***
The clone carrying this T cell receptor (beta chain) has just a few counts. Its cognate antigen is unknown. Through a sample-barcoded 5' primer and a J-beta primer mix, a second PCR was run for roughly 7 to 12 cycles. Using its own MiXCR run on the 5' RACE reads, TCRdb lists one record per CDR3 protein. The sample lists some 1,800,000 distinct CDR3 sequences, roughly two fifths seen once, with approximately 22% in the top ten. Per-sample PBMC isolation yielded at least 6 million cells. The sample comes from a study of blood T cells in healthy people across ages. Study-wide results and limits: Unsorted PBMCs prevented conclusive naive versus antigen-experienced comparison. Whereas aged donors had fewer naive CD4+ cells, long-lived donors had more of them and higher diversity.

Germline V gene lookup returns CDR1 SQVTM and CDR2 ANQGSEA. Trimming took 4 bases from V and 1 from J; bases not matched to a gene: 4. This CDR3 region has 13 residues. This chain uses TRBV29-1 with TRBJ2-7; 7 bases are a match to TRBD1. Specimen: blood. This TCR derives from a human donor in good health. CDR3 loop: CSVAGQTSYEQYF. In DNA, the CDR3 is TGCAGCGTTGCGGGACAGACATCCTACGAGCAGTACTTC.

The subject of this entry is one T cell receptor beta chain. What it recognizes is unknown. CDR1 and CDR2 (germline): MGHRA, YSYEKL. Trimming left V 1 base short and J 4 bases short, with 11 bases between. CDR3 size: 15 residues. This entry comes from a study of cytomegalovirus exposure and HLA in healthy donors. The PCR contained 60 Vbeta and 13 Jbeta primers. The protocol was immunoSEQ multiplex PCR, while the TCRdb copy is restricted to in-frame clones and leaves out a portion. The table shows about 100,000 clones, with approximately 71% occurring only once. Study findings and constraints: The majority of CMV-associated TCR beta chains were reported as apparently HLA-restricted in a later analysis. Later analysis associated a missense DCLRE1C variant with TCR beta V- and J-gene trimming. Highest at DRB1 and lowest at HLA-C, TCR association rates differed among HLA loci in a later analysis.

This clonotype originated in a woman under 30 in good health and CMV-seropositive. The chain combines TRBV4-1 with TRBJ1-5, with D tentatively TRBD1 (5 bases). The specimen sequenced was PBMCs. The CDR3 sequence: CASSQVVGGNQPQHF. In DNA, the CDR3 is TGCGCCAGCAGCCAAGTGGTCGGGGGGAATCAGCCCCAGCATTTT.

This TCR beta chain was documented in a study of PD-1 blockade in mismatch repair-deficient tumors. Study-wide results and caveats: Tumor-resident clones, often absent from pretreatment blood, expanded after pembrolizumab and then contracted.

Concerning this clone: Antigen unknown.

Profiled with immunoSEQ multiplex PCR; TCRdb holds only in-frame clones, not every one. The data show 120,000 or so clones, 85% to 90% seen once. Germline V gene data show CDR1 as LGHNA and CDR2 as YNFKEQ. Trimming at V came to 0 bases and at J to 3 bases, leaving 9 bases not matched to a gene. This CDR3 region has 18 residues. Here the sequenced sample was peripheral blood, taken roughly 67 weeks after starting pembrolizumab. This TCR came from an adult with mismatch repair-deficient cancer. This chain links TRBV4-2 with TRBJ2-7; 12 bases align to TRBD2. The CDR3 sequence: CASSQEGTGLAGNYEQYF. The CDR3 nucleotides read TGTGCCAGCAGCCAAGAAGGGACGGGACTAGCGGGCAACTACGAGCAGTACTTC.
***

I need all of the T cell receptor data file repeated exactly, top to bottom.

The clone carrying this T cell receptor (beta chain) has just a few counts. Its cognate antigen is unknown. Through a sample-barcoded 5' primer and a J-beta primer mix, a second PCR was run for roughly 7 to 12 cycles. Using its own MiXCR run on the 5' RACE reads, TCRdb lists one record per CDR3 protein. The sample lists some 1,800,000 distinct CDR3 sequences, roughly two fifths seen once, with approximately 22% in the top ten. Per-sample PBMC isolation yielded at least 6 million cells. The sample comes from a study of blood T cells in healthy people across ages. Study-wide results and limits: Unsorted PBMCs prevented conclusive naive versus antigen-experienced comparison. Whereas aged donors had fewer naive CD4+ cells, long-lived donors had more of them and higher diversity.

Germline V gene lookup returns CDR1 SQVTM and CDR2 ANQGSEA. Trimming took 4 bases from V and 1 from J; bases not matched to a gene: 4. This CDR3 region has 13 residues. This chain uses TRBV29-1 with TRBJ2-7; 7 bases are a match to TRBD1. Specimen: blood. This TCR derives from a human donor in good health. CDR3 loop: CSVAGQTSYEQYF. In DNA, the CDR3 is TGCAGCGTTGCGGGACAGACATCCTACGAGCAGTACTTC.

The subject of this entry is one T cell receptor beta chain. What it recognizes is unknown. CDR1 and CDR2 (germline): MGHRA, YSYEKL. Trimming left V 1 base short and J 4 bases short, with 11 bases between. CDR3 size: 15 residues. This entry comes from a study of cytomegalovirus exposure and HLA in healthy donors. The PCR contained 60 Vbeta and 13 Jbeta primers. The protocol was immunoSEQ multiplex PCR, while the TCRdb copy is restricted to in-frame clones and leaves out a portion. The table shows about 100,000 clones, with approximately 71% occurring only once. Study findings and constraints: The majority of CMV-associated TCR beta chains were reported as apparently HLA-restricted in a later analysis. Later analysis associated a missense DCLRE1C variant with TCR beta V- and J-gene trimming. Highest at DRB1 and lowest at HLA-C, TCR association rates differed among HLA loci in a later analysis.

This clonotype originated in a woman under 30 in good health and CMV-seropositive. The chain combines TRBV4-1 with TRBJ1-5, with D tentatively TRBD1 (5 bases). The specimen sequenced was PBMCs. The CDR3 sequence: CASSQVVGGNQPQHF. In DNA, the CDR3 is TGCGCCAGCAGCCAAGTGGTCGGGGGGAATCAGCCCCAGCATTTT.

This TCR beta chain was documented in a study of PD-1 blockade in mismatch repair-deficient tumors. Study-wide results and caveats: Tumor-resident clones, often absent from pretreatment blood, expanded after pembrolizumab and then contracted.

Concerning this clone: Antigen unknown.

Profiled with immunoSEQ multiplex PCR; TCRdb holds only in-frame clones, not every one. The data show 120,000 or so clones, 85% to 90% seen once. Germline V gene data show CDR1 as LGHNA and CDR2 as YNFKEQ. Trimming at V came to 0 bases and at J to 3 bases, leaving 9 bases not matched to a gene. This CDR3 region has 18 residues. Here the sequenced sample was peripheral blood, taken roughly 67 weeks after starting pembrolizumab. This TCR came from an adult with mismatch repair-deficient cancer. This chain links TRBV4-2 with TRBJ2-7; 12 bases align to TRBD2. The CDR3 sequence: CASSQEGTGLAGNYEQYF. The CDR3 nucleotides read TGTGCCAGCAGCCAAGAAGGGACGGGACTAGCGGGCAACTACGAGCAGTACTTC.